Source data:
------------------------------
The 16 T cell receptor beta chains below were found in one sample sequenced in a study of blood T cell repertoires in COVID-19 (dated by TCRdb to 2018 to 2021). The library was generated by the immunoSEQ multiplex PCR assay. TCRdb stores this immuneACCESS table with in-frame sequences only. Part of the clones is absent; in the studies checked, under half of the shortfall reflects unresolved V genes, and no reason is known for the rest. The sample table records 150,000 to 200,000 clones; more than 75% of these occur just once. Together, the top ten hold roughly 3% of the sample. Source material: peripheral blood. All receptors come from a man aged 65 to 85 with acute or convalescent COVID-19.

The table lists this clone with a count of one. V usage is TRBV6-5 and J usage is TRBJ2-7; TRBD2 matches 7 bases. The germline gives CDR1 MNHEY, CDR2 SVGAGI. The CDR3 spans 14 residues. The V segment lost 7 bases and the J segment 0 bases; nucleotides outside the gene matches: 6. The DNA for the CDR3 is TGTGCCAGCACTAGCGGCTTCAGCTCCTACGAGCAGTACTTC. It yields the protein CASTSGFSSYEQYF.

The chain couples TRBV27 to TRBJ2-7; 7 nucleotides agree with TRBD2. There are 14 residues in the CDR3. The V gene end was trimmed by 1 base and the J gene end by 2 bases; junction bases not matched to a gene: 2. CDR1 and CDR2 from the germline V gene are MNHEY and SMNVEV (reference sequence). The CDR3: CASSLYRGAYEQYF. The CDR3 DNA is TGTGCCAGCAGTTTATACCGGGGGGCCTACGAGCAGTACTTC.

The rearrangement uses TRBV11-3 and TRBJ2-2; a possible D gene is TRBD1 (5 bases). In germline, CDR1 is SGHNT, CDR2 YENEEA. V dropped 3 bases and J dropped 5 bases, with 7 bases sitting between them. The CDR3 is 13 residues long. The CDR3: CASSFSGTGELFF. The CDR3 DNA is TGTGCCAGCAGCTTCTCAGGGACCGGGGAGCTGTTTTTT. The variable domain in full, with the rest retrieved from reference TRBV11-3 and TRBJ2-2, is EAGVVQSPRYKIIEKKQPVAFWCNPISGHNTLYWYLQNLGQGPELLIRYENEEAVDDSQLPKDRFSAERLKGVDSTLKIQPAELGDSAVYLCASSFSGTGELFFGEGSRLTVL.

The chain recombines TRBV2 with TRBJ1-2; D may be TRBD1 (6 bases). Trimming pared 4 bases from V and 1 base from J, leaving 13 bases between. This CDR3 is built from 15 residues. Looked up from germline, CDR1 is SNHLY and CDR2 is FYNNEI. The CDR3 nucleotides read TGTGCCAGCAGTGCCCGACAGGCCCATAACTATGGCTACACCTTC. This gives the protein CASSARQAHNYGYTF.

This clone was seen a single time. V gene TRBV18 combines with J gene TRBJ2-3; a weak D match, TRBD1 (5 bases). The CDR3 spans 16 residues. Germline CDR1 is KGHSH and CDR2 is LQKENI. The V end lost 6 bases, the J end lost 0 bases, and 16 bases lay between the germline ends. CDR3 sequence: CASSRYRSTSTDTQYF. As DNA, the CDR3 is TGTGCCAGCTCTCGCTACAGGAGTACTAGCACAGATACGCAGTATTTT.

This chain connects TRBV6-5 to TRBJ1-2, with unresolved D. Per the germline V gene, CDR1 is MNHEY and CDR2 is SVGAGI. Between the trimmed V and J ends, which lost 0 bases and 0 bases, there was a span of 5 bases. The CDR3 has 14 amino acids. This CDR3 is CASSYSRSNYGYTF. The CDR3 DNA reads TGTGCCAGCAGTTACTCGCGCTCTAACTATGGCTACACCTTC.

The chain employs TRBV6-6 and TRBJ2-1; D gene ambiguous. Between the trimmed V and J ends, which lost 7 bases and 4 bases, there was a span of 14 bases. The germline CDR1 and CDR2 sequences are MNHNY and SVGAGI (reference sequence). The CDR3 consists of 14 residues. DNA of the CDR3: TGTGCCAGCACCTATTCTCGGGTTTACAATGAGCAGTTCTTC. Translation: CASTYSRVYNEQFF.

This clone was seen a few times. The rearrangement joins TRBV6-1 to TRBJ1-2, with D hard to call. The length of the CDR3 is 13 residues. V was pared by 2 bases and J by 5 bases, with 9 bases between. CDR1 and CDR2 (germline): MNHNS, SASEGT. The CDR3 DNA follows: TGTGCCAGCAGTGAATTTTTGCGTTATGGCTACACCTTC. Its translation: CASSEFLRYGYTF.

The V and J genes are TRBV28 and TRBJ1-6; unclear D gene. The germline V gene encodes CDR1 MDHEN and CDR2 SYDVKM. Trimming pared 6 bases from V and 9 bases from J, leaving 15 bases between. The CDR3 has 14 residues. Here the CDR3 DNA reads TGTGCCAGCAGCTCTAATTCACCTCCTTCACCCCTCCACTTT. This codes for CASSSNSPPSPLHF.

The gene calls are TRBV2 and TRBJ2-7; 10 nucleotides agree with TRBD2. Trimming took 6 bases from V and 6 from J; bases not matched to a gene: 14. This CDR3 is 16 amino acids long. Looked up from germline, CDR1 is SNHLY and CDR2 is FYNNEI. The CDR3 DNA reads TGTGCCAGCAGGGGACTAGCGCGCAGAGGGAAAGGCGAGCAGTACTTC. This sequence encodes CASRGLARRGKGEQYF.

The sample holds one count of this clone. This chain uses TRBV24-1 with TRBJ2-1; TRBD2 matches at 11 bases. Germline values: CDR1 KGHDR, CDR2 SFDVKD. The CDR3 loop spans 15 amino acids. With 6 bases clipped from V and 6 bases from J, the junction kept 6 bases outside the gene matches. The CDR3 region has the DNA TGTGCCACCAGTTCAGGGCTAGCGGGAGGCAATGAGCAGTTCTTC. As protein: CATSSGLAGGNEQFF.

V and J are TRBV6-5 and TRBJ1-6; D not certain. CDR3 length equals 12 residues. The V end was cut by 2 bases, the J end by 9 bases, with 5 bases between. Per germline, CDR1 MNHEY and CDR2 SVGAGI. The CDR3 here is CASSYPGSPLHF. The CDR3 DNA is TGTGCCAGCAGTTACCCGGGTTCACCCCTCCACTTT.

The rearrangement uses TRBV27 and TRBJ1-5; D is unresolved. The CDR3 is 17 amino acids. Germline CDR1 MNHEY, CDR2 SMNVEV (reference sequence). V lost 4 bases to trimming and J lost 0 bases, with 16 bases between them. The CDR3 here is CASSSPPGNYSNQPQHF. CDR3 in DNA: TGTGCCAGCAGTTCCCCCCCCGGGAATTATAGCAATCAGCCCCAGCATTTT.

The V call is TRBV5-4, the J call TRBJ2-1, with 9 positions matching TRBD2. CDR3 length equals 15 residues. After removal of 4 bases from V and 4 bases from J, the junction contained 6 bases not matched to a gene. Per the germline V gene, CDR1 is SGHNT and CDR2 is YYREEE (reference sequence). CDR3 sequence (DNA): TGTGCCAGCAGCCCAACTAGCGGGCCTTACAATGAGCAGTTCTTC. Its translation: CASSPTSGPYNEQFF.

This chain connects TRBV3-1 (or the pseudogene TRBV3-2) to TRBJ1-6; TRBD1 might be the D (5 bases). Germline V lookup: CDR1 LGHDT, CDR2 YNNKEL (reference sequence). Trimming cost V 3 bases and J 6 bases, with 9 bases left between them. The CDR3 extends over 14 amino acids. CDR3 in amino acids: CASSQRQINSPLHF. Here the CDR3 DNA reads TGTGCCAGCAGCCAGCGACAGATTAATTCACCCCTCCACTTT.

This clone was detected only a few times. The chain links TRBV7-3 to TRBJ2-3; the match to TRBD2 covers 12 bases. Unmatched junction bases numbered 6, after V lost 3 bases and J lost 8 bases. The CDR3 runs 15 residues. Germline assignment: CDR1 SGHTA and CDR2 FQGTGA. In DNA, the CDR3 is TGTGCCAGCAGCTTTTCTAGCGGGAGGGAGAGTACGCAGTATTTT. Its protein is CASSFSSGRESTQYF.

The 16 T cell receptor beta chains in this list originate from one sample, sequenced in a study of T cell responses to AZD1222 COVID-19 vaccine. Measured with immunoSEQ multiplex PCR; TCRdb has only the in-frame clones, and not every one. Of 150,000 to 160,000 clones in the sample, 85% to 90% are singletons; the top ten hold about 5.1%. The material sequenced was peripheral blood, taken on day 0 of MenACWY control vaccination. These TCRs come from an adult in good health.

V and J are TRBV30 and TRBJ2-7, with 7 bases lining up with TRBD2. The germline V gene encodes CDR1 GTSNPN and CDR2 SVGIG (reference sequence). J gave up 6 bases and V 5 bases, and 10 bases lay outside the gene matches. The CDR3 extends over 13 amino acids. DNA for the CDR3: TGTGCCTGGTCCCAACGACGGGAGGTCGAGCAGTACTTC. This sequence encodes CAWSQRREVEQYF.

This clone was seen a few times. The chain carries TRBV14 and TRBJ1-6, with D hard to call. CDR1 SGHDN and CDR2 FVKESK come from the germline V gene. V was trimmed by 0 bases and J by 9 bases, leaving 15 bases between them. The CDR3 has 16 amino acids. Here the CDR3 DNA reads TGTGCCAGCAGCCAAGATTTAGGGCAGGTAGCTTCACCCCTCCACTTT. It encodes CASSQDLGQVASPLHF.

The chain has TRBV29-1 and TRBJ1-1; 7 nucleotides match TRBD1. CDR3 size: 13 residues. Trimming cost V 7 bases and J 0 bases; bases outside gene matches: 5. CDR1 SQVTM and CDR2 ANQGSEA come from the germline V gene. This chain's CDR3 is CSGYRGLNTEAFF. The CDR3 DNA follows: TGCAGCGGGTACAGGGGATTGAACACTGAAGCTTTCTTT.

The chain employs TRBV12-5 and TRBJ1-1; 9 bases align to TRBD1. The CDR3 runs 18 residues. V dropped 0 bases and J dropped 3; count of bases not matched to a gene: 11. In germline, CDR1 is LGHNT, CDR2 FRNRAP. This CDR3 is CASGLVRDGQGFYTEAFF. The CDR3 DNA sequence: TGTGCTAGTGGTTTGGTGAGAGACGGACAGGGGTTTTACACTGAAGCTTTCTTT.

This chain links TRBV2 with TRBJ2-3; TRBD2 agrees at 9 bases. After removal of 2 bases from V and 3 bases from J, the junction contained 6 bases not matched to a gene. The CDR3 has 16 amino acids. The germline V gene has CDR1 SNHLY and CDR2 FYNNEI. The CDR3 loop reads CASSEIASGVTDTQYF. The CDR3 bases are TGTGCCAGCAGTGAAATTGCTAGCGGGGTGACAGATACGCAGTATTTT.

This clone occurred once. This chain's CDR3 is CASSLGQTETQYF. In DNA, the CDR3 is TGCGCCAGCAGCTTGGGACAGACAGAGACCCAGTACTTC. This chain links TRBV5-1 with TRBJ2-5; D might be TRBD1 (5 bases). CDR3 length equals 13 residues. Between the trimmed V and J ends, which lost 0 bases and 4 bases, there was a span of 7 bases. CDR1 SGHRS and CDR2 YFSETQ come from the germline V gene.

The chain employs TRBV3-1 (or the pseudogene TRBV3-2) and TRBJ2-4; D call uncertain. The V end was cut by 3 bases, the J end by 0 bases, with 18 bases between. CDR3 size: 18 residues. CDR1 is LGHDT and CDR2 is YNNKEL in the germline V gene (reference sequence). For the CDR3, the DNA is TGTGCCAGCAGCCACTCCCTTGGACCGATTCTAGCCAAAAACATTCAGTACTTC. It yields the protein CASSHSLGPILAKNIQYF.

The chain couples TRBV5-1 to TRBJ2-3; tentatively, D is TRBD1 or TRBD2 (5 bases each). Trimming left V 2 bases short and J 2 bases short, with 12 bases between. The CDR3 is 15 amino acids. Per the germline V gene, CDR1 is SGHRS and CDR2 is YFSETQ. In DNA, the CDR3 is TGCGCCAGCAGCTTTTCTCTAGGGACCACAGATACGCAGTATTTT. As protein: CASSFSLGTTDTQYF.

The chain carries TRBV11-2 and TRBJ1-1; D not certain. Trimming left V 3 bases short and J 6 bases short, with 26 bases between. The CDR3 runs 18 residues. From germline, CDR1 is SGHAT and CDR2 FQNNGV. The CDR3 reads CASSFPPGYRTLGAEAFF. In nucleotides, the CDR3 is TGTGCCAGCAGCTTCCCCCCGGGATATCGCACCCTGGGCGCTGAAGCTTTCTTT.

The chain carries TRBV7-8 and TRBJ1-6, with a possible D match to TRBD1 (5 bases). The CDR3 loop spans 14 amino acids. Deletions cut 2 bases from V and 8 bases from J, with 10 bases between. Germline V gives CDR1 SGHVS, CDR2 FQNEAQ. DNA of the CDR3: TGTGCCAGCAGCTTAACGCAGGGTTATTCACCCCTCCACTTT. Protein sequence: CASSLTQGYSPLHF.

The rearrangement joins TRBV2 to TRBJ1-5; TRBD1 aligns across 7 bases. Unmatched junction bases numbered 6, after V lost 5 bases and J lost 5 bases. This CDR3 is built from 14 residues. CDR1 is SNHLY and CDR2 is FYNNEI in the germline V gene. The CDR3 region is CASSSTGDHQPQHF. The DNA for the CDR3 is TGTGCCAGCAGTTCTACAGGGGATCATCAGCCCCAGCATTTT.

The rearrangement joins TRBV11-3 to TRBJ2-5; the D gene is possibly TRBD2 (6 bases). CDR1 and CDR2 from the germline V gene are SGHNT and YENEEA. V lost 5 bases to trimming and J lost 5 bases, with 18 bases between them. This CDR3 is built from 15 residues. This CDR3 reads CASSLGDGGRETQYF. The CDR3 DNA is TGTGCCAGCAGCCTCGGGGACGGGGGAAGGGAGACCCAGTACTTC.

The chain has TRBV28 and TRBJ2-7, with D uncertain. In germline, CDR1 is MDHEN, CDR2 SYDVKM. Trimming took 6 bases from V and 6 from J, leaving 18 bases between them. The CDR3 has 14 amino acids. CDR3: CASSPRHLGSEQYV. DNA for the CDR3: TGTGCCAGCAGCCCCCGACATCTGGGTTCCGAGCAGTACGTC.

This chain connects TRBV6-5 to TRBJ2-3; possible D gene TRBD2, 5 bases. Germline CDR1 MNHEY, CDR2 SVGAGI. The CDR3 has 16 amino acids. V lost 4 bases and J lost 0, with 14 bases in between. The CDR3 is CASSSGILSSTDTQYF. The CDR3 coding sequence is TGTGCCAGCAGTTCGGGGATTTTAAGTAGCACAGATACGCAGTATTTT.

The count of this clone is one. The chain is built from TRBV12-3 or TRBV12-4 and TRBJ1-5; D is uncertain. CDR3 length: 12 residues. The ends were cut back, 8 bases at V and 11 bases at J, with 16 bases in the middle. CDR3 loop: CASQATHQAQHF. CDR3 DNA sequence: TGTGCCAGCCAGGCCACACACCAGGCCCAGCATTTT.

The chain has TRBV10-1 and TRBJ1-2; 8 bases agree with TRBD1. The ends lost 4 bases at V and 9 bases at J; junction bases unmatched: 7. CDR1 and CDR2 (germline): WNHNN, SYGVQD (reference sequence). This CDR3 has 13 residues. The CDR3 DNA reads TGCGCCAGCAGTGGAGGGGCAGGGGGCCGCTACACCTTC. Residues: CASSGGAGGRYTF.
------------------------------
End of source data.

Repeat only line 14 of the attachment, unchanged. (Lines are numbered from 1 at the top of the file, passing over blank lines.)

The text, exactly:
The rearrangement uses TRBV27 and TRBJ1-5; D is unresolved. The CDR3 is 17 amino acids. Germline CDR1 MNHEY, CDR2 SMNVEV (reference sequence). V lost 4 bases to trimming and J lost 0 bases, with 16 bases between them. The CDR3 here is CASSSPPGNYSNQPQHF. CDR3 in DNA: TGTGCCAGCAGTTCCCCCCCCGGGAATTATAGCAATCAGCCCCAGCATTTT.